Zimbabwe: gay rights

IssueMarch 2008
Feature by Keith Goddard, Jess Orlik

PN How does GALZ struggle for equal rights for LGBT people in Zimbabwe?

KG Recently, with the introduction of repressive legislation coupled with rising poverty and unemployment, GALZ has concentrated on assisting its members and embedding itself in the broader human rights movement in Zimbabwe.

We have various services for members: the Women's Scholarship Programmes; Skills for Life, providing vocational training for our members; and Positive Image, an access-to-affordable-treatment fund for members living with HIV or AIDS.

As to embedding LGBT people in society, GALZ has been very successful in integrating itself within the HIV/AIDS network, and is a member of all the major human rights coalitions.

Nevertheless, there is still a tendency to marginalise LGBT issues in human rights discourse - for fear of the state.

To counter this, GALZ has a new programme called “Changing Faces”. In 2005, for example, we published a booklet called Understanding Human Sexuality and Gender, aimed at NGOs. Without presuming heterosexuality as the norm, it outlines the principles of sexual rights.

PN What is GALZ's attitude towards nonviolence?

KG Nonviolence is a core value for GALZ and the organisation speaks out about physical, emotional and psychological violence. GALZ does not support the idea of violence to bring about political change in Zimbabwe, believing that movements born of violence tend to perpetuate violence.

PN How does the wider political struggle in Zimbabwe affect GALZ?

KG GALZ is not party-political and reserves the right to criticise any party on its policies regarding gender and sexuality.

We are an active member in a number of coalitions pushing for positive change.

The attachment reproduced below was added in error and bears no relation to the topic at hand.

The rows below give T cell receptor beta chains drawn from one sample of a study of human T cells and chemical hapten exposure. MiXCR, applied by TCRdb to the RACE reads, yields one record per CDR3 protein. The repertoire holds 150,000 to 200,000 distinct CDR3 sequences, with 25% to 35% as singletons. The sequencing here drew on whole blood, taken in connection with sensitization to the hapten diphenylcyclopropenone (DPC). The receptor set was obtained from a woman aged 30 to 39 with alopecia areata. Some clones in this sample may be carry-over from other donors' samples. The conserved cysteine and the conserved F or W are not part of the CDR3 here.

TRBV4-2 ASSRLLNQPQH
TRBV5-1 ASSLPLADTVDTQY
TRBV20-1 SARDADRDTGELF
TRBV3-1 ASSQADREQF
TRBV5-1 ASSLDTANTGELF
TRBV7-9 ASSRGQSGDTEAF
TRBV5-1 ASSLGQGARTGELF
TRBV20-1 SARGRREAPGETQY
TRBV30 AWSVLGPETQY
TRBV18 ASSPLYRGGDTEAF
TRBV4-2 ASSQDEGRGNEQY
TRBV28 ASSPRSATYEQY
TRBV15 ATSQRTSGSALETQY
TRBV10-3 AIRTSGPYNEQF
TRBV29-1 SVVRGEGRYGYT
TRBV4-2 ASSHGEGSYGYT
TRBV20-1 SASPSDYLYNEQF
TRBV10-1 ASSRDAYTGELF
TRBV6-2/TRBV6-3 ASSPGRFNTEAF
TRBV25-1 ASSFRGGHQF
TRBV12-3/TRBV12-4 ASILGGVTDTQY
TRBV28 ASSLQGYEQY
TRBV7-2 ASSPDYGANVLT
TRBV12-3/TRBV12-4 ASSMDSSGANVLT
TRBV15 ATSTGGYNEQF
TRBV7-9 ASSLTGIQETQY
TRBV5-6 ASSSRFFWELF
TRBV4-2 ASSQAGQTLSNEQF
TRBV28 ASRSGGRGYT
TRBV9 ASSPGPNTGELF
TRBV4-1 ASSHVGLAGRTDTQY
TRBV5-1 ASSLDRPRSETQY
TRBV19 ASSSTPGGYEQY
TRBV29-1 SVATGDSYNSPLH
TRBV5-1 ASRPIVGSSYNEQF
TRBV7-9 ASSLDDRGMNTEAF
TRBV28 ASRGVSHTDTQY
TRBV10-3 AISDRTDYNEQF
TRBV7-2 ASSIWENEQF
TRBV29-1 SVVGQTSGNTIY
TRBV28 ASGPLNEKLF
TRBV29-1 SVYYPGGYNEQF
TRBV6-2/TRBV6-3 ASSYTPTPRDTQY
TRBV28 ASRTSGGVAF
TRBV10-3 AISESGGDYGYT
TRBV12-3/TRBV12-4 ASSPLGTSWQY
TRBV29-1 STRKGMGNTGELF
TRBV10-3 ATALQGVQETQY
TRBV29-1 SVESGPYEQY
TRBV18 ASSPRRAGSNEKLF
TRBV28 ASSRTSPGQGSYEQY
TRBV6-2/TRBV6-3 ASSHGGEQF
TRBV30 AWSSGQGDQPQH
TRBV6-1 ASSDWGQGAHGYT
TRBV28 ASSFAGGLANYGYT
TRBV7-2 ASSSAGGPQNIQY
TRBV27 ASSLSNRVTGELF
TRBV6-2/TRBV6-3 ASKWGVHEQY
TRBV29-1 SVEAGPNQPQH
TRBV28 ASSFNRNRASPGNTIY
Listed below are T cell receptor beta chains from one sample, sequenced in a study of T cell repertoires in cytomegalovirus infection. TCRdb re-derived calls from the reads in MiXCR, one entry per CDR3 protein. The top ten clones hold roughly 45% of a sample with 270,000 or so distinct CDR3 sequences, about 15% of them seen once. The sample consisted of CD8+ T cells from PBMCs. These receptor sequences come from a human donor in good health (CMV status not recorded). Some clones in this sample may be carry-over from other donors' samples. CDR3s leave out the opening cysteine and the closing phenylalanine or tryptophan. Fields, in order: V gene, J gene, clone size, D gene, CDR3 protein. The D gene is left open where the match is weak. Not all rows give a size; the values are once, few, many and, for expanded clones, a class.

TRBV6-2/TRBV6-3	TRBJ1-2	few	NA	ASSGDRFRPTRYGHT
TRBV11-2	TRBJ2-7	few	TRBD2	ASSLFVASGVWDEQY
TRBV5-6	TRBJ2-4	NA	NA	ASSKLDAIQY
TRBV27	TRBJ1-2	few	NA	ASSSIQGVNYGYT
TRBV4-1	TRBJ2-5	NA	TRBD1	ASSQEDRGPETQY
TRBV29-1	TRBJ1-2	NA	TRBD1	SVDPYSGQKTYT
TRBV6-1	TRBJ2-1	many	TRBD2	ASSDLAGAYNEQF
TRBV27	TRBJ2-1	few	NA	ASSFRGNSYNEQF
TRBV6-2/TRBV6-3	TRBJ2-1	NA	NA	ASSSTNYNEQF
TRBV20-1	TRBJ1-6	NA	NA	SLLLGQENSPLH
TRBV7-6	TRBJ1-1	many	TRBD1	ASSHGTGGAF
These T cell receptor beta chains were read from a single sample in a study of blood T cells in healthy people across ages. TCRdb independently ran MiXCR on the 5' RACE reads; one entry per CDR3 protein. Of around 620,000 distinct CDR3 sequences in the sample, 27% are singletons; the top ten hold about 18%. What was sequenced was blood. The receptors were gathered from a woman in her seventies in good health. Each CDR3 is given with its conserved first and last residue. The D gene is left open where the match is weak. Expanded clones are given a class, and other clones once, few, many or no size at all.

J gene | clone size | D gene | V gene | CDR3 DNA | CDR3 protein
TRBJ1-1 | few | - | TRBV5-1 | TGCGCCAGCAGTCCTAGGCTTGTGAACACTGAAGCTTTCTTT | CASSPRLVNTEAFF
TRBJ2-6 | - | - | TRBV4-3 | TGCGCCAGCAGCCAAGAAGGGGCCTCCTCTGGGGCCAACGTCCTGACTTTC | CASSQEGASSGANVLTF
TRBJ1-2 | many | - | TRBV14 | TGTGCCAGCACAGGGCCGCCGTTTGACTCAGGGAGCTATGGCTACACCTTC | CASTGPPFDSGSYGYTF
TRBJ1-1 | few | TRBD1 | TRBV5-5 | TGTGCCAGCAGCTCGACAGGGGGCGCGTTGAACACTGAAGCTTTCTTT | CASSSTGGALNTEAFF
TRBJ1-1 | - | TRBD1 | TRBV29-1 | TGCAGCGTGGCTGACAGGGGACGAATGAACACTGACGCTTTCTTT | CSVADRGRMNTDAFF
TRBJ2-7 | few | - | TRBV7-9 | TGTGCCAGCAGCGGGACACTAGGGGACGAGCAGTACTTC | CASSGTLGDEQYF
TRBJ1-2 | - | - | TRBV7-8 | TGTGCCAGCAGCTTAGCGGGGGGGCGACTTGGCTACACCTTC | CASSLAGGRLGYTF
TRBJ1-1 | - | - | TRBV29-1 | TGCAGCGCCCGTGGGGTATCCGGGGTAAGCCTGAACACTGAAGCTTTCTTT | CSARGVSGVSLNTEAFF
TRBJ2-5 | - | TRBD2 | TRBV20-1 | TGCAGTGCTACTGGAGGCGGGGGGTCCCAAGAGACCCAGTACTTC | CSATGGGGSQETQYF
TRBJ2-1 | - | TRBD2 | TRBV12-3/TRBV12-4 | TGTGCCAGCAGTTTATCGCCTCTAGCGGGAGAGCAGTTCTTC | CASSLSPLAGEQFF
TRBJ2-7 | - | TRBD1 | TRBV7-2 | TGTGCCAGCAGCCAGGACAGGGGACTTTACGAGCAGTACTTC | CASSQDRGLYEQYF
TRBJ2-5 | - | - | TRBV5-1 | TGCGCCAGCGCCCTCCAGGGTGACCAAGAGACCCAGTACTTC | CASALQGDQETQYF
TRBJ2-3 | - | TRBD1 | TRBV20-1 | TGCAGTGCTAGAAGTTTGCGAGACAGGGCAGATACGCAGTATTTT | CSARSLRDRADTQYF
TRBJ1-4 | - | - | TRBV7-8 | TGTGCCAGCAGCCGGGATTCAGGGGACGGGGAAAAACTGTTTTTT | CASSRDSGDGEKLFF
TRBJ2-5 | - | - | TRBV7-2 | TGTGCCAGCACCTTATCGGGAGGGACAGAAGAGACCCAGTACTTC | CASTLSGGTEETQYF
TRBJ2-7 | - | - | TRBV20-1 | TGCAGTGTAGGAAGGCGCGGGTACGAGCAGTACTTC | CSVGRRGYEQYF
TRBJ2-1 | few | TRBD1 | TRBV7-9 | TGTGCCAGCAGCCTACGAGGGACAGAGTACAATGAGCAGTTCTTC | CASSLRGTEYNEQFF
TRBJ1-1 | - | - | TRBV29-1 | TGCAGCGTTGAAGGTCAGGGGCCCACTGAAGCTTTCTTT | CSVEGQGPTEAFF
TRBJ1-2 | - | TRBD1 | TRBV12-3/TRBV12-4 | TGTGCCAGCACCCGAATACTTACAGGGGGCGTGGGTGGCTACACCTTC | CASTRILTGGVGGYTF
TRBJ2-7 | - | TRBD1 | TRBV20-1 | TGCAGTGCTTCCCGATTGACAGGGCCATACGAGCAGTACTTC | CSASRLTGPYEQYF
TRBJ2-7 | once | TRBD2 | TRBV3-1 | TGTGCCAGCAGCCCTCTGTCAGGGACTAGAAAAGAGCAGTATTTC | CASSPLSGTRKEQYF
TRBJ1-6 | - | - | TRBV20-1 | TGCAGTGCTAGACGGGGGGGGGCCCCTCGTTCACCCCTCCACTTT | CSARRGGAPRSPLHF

One of the difficulties we face is that the government tends to use our issue as a red herring to mask the real issue of poor governance.

We also have to consider that most of the problems facing LGB are the same as those facing very many other Zimbabweans who are seen as enemies of the state or are caught in the downward spiral towards economic collapse

PN How is GALZ treated by the government?

KG GALZ has no voice in the government-controlled media which spews out anti-gay propaganda and homophobic hate speech.

The police have frequently interfered with or stopped our public meetings under the Public Order and Security Act.

GALZ finally managed to have its own stand at the Zimbabwe International Book Fair in 2003. In 2005 and 2006, though, unidentified smartly-dressed men chased GALZ members from our stand.

The police stood by and did nothing.

PN How can people outside Zimbabwe support your organisation?

KG Although funding and donations are always welcome, concentrating on talking about the positive successes of GALZ is more helpful than painting us the helpless victim.

Topics: Global south, LGBTQ+